Barack Obama sure does give good talking-head, alright.  Funny, though, it seems to be only those among theamericanpeople who elected him to office (NOT, CONtrary to all the media misrepresentation, “power”), who have yet to catch-on that he’s filling the reality (as distinguished from the textbook idealized simulacrum) of the post about as well as can be.

Your doom, as “individuals,” is sealed, tame Sisters and Brothers.  Your ‘options’ now are limited to resignation or escape.

For the latter, go The Tiyoshpaye Way.

HokaHey!

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By Hammond Eggs, January 28, 2010 at 12:13 pm Link to this comment

By screamingpalm, January 28 at 3:23 am #

The strongest language in the speech was the threat to veto spending and promise to issue an executive order to create a commission to look at Medicare, Medicaid, and Social Security. A promise I hope he actually keeps.

This so-called an ominously named “bipartisan” commission will actually exist to destroy Medicare, Medicaid and Social Security.  Knowing Obama to be the reactionary Democrat that he is, it is a promise he will most assuredly keep.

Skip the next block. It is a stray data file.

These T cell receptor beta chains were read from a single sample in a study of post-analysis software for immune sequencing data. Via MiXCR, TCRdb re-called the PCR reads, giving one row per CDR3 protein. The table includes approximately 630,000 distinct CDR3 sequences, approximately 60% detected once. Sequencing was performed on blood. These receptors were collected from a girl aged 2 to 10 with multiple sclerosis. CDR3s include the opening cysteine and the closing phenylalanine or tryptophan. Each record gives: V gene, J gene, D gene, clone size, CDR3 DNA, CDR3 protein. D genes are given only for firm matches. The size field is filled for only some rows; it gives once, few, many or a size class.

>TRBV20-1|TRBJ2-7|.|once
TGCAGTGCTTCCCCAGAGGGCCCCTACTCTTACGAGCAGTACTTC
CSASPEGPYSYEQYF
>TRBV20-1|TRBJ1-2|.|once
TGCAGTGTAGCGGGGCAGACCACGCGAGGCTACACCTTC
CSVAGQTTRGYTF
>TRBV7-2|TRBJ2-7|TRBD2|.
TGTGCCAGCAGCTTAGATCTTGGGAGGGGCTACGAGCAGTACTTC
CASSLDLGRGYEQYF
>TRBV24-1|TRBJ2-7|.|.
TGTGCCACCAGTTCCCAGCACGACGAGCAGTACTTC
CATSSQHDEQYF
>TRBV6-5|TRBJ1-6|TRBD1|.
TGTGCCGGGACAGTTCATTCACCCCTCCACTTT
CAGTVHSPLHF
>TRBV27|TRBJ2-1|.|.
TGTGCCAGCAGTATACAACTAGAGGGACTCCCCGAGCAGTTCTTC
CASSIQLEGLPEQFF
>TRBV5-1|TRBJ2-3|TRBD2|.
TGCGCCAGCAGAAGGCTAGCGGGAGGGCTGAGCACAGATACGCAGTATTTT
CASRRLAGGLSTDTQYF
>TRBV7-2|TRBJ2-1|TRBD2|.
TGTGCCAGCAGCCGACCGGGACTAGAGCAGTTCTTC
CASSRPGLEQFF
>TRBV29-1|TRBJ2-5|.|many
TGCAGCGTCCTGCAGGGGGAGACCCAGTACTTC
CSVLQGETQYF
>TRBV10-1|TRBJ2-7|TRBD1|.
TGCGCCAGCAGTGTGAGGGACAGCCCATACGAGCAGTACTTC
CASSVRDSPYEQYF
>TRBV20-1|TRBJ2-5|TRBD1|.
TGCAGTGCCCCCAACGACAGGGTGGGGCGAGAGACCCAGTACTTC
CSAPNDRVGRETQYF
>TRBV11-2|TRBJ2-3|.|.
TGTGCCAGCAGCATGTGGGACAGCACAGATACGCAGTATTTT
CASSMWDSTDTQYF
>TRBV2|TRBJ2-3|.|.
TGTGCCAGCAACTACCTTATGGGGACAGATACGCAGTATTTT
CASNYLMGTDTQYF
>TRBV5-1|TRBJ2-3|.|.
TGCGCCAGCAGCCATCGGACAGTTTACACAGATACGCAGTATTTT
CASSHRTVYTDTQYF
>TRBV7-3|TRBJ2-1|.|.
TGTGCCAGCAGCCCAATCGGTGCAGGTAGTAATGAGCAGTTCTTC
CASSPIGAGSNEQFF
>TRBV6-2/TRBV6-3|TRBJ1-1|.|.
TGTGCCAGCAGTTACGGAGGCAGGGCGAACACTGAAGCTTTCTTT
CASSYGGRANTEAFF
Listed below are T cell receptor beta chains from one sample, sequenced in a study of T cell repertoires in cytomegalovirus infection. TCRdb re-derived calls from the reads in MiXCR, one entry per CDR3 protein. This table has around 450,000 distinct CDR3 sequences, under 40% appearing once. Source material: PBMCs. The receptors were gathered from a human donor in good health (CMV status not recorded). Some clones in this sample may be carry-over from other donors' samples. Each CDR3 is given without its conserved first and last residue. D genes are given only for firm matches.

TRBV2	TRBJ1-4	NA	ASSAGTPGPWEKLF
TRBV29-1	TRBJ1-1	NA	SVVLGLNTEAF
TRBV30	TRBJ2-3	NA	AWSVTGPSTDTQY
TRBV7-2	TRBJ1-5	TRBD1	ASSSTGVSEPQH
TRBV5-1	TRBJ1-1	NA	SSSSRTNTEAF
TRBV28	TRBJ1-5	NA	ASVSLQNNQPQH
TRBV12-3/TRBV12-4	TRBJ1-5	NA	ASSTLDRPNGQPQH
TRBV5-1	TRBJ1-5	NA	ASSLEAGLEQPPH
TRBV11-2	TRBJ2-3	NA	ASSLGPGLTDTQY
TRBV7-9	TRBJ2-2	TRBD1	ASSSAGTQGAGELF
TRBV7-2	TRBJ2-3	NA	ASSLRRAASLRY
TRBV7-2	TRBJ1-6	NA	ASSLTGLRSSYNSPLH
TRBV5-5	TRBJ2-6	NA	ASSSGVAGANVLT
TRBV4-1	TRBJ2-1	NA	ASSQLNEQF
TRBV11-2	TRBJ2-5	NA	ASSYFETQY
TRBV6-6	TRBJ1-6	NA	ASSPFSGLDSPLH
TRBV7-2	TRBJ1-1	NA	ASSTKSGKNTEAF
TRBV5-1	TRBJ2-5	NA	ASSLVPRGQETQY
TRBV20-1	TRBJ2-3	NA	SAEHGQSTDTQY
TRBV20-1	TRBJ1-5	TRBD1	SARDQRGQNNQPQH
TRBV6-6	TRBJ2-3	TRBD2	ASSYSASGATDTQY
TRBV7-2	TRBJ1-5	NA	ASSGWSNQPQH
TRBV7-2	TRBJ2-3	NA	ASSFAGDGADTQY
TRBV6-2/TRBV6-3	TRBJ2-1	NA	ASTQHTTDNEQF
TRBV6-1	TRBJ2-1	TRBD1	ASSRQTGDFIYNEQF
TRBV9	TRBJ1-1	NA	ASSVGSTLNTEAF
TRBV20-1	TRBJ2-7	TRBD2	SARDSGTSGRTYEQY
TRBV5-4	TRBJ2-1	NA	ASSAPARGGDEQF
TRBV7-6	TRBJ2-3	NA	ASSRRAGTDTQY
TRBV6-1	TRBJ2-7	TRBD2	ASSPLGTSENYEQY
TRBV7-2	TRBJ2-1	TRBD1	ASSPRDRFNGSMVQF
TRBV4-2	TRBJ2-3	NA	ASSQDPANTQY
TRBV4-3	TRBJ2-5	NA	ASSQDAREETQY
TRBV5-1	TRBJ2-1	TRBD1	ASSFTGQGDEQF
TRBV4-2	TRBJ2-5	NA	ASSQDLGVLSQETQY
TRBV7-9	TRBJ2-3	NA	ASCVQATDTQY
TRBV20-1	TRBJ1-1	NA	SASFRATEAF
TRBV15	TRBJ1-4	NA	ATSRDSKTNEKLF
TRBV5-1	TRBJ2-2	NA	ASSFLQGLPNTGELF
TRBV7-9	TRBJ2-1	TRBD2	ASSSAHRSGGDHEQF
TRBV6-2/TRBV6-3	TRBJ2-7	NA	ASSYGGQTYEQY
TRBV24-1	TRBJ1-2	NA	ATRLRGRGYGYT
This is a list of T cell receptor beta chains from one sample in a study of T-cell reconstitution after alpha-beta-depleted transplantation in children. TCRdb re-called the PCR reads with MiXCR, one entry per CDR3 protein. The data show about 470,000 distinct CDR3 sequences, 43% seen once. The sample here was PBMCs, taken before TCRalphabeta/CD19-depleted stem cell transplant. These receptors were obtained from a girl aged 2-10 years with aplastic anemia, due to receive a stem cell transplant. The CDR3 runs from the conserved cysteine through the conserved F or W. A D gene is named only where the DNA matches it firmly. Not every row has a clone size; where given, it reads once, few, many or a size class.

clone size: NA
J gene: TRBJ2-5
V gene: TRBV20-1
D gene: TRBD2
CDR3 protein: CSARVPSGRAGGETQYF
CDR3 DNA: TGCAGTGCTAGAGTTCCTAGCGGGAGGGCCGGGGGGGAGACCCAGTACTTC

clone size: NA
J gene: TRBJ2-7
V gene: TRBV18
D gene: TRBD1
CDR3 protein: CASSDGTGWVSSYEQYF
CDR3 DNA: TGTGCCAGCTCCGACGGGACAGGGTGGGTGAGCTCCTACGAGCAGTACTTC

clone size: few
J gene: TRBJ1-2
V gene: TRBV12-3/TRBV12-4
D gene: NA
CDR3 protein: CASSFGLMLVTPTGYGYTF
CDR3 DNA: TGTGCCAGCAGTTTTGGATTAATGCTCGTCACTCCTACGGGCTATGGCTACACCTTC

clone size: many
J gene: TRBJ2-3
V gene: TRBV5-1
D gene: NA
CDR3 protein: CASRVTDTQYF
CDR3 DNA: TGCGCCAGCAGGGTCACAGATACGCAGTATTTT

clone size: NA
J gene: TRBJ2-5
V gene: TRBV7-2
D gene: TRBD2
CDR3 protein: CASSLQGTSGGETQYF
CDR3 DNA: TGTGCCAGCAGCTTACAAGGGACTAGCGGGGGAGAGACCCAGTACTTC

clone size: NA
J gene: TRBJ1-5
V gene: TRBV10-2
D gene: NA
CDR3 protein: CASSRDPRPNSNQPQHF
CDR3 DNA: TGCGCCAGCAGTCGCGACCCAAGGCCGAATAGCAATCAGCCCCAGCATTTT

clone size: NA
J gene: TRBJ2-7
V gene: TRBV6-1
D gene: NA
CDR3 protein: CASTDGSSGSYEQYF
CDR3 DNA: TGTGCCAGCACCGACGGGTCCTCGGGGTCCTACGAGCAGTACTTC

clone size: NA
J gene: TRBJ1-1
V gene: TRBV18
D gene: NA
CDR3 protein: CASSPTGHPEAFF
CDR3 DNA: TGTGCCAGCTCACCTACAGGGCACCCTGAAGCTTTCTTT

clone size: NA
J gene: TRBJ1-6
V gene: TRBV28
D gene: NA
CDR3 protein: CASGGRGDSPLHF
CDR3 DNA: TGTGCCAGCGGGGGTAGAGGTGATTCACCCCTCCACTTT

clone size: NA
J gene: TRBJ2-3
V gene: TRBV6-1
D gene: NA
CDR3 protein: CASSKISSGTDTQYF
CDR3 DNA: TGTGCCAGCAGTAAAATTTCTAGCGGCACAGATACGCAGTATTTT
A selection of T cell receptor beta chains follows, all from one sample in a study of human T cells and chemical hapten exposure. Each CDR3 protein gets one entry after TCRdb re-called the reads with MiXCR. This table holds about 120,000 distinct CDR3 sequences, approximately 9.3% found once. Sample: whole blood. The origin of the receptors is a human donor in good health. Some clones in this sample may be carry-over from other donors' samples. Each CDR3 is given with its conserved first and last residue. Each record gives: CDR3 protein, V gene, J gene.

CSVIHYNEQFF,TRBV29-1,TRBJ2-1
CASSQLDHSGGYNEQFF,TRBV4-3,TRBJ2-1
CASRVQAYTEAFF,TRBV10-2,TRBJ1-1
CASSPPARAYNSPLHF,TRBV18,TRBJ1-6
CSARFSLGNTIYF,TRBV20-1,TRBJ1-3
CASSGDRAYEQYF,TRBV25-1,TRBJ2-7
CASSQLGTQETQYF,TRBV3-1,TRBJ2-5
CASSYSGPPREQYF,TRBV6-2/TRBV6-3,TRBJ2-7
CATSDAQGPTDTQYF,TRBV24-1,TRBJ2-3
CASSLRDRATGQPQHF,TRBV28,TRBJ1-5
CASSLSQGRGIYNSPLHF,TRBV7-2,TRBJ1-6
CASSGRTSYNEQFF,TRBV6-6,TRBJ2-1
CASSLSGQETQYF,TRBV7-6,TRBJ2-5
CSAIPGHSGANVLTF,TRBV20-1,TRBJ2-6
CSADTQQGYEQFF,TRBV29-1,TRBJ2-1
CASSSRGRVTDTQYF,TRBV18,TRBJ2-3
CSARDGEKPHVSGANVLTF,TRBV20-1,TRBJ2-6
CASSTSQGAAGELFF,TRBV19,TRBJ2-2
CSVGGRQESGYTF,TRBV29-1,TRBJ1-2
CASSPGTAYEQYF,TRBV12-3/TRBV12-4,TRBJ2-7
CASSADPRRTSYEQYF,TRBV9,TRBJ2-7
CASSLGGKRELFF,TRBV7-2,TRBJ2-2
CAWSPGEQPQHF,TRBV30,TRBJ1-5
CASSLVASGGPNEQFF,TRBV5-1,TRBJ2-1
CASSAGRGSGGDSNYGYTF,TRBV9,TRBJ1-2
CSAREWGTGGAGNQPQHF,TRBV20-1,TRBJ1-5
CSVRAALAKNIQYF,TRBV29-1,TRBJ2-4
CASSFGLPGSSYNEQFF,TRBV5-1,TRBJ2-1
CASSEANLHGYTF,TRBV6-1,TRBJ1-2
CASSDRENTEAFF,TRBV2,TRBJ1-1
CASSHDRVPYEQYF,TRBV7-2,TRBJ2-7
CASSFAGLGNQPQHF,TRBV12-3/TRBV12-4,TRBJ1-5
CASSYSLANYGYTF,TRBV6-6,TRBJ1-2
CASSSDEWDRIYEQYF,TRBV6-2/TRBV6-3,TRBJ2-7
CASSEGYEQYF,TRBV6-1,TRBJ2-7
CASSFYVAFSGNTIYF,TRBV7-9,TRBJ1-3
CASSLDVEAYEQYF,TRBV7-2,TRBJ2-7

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By rico, suave, January 28, 2010 at 11:40 am Link to this comment

“He may be the most popular politician in the U.S.”

That’s like saying herpes is the most popular venerial disease.

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By Blackspeare, January 28, 2010 at 11:08 am Link to this comment

Obama may be able to get a law passed that overturns the recent SCOTUS ruling on business/union politicking, but with the present make-up of SCOTUS it would eventually be ruled unconstitutional, but it would momentarily stop such political contributions.

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By gerard, January 28, 2010 at 10:39 am Link to this comment

“American Exceptonalism” is killing us.  Because of such silly national conceit we cannot even admit our mistakes, let alone learn from them.